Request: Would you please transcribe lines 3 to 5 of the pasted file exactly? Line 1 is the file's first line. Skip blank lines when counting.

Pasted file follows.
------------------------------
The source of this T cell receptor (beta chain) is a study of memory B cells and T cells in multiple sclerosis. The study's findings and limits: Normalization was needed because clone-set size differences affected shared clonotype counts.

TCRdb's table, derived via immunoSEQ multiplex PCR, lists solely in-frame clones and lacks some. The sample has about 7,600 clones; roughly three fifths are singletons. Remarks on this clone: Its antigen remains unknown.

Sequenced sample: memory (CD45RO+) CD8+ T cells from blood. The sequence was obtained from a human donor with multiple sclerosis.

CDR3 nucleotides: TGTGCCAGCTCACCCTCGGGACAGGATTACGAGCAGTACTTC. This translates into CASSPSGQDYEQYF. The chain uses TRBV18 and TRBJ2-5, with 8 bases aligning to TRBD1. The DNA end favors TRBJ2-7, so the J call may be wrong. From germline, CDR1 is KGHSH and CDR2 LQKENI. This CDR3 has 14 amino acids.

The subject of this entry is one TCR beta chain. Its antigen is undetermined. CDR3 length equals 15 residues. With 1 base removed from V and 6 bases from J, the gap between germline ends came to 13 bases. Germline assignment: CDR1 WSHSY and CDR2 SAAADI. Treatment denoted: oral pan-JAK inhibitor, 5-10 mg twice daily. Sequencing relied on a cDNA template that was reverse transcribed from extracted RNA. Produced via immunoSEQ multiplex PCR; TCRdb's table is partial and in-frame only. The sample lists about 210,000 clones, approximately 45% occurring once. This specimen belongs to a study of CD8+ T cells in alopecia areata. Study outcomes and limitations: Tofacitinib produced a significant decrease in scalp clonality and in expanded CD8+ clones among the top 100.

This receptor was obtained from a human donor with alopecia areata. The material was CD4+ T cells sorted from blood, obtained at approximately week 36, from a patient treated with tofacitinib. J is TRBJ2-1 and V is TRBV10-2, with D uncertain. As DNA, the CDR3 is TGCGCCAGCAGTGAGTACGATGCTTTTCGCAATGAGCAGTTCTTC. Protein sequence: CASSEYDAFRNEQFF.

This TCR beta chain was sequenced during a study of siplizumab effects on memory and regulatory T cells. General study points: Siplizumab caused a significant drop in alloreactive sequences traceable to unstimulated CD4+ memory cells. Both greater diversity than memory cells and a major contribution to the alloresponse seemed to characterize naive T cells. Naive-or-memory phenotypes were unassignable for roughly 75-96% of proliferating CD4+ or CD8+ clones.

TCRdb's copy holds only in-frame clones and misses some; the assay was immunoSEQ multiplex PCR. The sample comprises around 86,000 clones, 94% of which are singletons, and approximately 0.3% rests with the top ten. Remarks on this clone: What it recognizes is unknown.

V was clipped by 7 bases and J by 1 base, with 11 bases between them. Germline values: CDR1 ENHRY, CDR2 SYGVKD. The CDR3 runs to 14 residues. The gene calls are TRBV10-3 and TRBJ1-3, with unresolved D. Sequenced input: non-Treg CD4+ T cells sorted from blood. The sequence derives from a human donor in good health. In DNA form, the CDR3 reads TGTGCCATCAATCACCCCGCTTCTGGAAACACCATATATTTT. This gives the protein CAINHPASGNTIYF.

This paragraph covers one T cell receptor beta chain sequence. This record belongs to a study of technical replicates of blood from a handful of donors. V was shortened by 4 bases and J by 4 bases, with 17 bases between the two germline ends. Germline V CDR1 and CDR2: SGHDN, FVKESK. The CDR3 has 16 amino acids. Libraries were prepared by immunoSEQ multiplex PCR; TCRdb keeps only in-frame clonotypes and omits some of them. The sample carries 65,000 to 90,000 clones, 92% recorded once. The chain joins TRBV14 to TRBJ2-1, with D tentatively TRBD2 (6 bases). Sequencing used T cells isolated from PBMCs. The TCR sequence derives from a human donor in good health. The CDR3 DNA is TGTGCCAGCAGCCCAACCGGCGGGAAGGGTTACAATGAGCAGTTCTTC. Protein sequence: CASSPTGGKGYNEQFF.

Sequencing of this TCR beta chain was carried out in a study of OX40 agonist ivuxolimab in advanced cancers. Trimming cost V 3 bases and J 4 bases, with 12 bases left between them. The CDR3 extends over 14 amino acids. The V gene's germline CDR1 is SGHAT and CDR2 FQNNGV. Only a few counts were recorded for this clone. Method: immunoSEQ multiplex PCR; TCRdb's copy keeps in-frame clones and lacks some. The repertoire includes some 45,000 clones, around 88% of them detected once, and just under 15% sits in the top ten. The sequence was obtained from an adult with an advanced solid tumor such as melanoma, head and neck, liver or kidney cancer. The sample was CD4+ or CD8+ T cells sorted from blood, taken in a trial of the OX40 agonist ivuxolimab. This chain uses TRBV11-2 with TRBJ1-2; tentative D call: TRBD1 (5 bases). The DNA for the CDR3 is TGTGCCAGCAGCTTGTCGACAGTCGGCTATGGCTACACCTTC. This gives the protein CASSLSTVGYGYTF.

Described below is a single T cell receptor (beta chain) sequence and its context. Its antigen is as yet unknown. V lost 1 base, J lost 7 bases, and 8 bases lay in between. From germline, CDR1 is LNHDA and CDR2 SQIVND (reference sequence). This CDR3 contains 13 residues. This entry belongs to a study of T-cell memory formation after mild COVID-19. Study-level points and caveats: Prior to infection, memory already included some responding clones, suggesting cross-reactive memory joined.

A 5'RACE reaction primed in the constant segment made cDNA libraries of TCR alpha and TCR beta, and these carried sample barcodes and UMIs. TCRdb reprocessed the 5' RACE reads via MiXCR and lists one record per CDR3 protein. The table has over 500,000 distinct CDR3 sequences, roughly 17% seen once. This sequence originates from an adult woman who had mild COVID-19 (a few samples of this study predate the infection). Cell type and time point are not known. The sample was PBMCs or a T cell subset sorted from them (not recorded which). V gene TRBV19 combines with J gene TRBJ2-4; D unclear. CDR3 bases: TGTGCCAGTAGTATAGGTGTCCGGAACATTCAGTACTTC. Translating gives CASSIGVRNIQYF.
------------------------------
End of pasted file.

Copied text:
Sequenced sample: memory (CD45RO+) CD8+ T cells from blood. The sequence was obtained from a human donor with multiple sclerosis.

CDR3 nucleotides: TGTGCCAGCTCACCCTCGGGACAGGATTACGAGCAGTACTTC. This translates into CASSPSGQDYEQYF. The chain uses TRBV18 and TRBJ2-5, with 8 bases aligning to TRBD1. The DNA end favors TRBJ2-7, so the J call may be wrong. From germline, CDR1 is KGHSH and CDR2 LQKENI. This CDR3 has 14 amino acids.

The subject of this entry is one TCR beta chain. Its antigen is undetermined. CDR3 length equals 15 residues. With 1 base removed from V and 6 bases from J, the gap between germline ends came to 13 bases. Germline assignment: CDR1 WSHSY and CDR2 SAAADI. Treatment denoted: oral pan-JAK inhibitor, 5-10 mg twice daily. Sequencing relied on a cDNA template that was reverse transcribed from extracted RNA. Produced via immunoSEQ multiplex PCR; TCRdb's table is partial and in-frame only. The sample lists about 210,000 clones, approximately 45% occurring once. This specimen belongs to a study of CD8+ T cells in alopecia areata. Study outcomes and limitations: Tofacitinib produced a significant decrease in scalp clonality and in expanded CD8+ clones among the top 100.